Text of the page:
Mumbai: The Wildlife Conservation Trust (WCT) and U.S. Agency for International Development (USAID) launched today the ‘Tiger Matters’ film, showcasing three years of extensive, critical conservation interventions executed by WCT and USAID in the Central India region.
Central India is home to over 600 tigers and accounts for more than 30 percent of India’s tiger population. Additionally, nearly one-third of India’s human population resides in the region, creating a complex and challenging landscape that needs to safeguard the interests of both local communities and forests.
Commenting on the need to create holistic conservation interventions, Dr. Anish Andheria, President of WCT, remarked: “With a rise in poorly-planned development projects and increasing human-wildlife conflict, conservation efforts today need to lay equal emphasis on empowering local communities as well as protecting our forests. Through the Tiger Matters programme, WCT and USAID are working together to set a benchmark for all future conservation projects in India.”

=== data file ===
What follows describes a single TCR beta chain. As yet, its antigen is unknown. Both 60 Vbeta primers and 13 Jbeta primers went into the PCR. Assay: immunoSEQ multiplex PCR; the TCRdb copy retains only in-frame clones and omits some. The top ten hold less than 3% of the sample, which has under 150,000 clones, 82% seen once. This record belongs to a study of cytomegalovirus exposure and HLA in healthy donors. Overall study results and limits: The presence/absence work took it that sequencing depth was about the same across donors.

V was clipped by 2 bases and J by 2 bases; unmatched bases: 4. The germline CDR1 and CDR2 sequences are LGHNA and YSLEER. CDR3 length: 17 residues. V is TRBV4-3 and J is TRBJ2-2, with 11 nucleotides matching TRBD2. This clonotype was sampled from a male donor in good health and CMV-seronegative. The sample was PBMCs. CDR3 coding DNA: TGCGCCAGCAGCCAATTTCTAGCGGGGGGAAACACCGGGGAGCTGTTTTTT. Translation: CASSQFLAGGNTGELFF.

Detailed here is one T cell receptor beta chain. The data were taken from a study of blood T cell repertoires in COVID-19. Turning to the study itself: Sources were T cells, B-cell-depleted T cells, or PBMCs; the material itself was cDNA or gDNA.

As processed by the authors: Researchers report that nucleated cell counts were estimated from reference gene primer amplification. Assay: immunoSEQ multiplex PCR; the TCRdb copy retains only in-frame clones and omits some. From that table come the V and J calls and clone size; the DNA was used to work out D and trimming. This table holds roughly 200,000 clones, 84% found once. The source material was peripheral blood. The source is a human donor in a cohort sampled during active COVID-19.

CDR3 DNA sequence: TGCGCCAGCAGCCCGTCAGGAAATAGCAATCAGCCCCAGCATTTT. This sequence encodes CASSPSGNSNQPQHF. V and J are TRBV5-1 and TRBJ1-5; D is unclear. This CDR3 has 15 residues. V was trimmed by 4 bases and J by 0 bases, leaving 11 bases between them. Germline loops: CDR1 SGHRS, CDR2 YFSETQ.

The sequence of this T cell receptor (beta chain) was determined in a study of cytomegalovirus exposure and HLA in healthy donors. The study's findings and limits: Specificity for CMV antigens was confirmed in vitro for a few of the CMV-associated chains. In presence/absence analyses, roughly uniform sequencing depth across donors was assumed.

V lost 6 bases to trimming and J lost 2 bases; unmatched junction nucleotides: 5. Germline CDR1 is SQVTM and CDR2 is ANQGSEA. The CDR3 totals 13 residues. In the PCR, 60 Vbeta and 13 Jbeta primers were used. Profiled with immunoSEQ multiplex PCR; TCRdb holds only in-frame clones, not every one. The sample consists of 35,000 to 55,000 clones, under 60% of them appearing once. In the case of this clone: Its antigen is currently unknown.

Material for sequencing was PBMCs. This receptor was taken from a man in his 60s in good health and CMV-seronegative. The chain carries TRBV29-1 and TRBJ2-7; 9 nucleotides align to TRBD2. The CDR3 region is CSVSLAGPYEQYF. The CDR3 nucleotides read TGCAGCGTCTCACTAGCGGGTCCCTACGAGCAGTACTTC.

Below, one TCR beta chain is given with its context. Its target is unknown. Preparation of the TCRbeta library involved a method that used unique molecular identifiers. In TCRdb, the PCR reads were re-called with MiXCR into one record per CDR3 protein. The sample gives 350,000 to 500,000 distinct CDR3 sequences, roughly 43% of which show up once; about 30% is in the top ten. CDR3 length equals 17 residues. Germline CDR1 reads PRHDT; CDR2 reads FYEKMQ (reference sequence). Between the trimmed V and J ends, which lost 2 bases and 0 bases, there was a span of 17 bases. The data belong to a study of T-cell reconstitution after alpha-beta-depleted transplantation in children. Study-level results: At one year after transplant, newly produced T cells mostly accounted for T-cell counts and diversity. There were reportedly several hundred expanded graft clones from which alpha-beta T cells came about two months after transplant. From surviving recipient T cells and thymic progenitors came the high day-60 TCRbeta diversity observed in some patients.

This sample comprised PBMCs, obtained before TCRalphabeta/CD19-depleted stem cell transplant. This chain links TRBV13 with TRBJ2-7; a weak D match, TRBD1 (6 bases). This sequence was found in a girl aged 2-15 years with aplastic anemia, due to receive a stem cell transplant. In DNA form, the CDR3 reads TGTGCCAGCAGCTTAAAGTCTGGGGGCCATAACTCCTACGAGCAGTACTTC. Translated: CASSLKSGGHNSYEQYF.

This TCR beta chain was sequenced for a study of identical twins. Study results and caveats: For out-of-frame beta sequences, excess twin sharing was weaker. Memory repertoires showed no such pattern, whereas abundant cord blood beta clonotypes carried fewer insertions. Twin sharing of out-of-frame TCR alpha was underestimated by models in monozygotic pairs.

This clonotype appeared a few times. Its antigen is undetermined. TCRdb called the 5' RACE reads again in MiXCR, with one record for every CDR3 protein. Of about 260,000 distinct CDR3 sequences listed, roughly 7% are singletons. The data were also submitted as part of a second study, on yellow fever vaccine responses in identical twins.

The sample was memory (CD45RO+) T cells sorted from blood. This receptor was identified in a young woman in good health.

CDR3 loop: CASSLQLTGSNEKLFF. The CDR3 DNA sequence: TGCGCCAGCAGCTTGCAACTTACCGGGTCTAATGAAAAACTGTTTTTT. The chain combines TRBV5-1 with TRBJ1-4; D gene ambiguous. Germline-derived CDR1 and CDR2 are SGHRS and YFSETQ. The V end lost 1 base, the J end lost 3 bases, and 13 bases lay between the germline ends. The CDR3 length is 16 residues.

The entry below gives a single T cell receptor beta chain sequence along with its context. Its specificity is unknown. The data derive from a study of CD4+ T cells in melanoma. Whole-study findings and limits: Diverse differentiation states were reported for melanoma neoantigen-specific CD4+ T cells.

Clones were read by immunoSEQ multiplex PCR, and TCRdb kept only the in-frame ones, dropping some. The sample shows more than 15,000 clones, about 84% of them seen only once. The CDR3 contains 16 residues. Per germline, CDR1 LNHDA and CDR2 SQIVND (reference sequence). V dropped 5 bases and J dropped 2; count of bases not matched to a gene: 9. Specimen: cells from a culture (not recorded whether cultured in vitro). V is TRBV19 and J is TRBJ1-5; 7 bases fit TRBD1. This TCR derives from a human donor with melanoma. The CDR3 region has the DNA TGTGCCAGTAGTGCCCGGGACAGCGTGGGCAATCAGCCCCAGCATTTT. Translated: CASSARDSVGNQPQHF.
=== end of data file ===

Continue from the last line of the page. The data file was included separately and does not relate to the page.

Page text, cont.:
Mary Melnyk, Environmental Security and Resilience Team Leader at USAID, added, “All of us value clean air and clean water for our families, especially for our children. Forests and tigers are important links to the quality of all our lives. Tiger landscapes protect the hundreds of rivers in Central India, while forests clear and cool the air, and we must remember that tigers are the golden thread of biodiversity in the fabric of life.”
The ‘Tiger Matters’ programme is an on-going collaboration between WCT and USAID focused on safeguarding the Central Indian landscape. The multi-pronged approach that involves every major player in the landscape, ranging from policy makers to on-ground forest staff, to NGOs and local communities, focuses on strengthening frontline forest staff through trainings, provision of equipment and regular health check-ups. The project also works to empower local communities through education and livelihood programmes to reduce their dependency on forest resources.
The project is currently conducting India’s largest camera trapping exercise outside of tiger reserves in order to monitor tiger and leopard populations; and understand tiger movement for improved tiger conservation.
The film launch at Mumbai was attended by leading Indian conservationists, college students and wildlife enthusiasts. At the launch, a panel discussion on “Ecology, the Bedrock of Economy” was held between renowned conservationists Bittu Sahgal, Founder, Sanctuary Asia; Debi Goenka, Executive Trustee, Conservation Action Trust; Ketki Angre, noted journalist, Mirror Online, and Dr. Anish Andheria.
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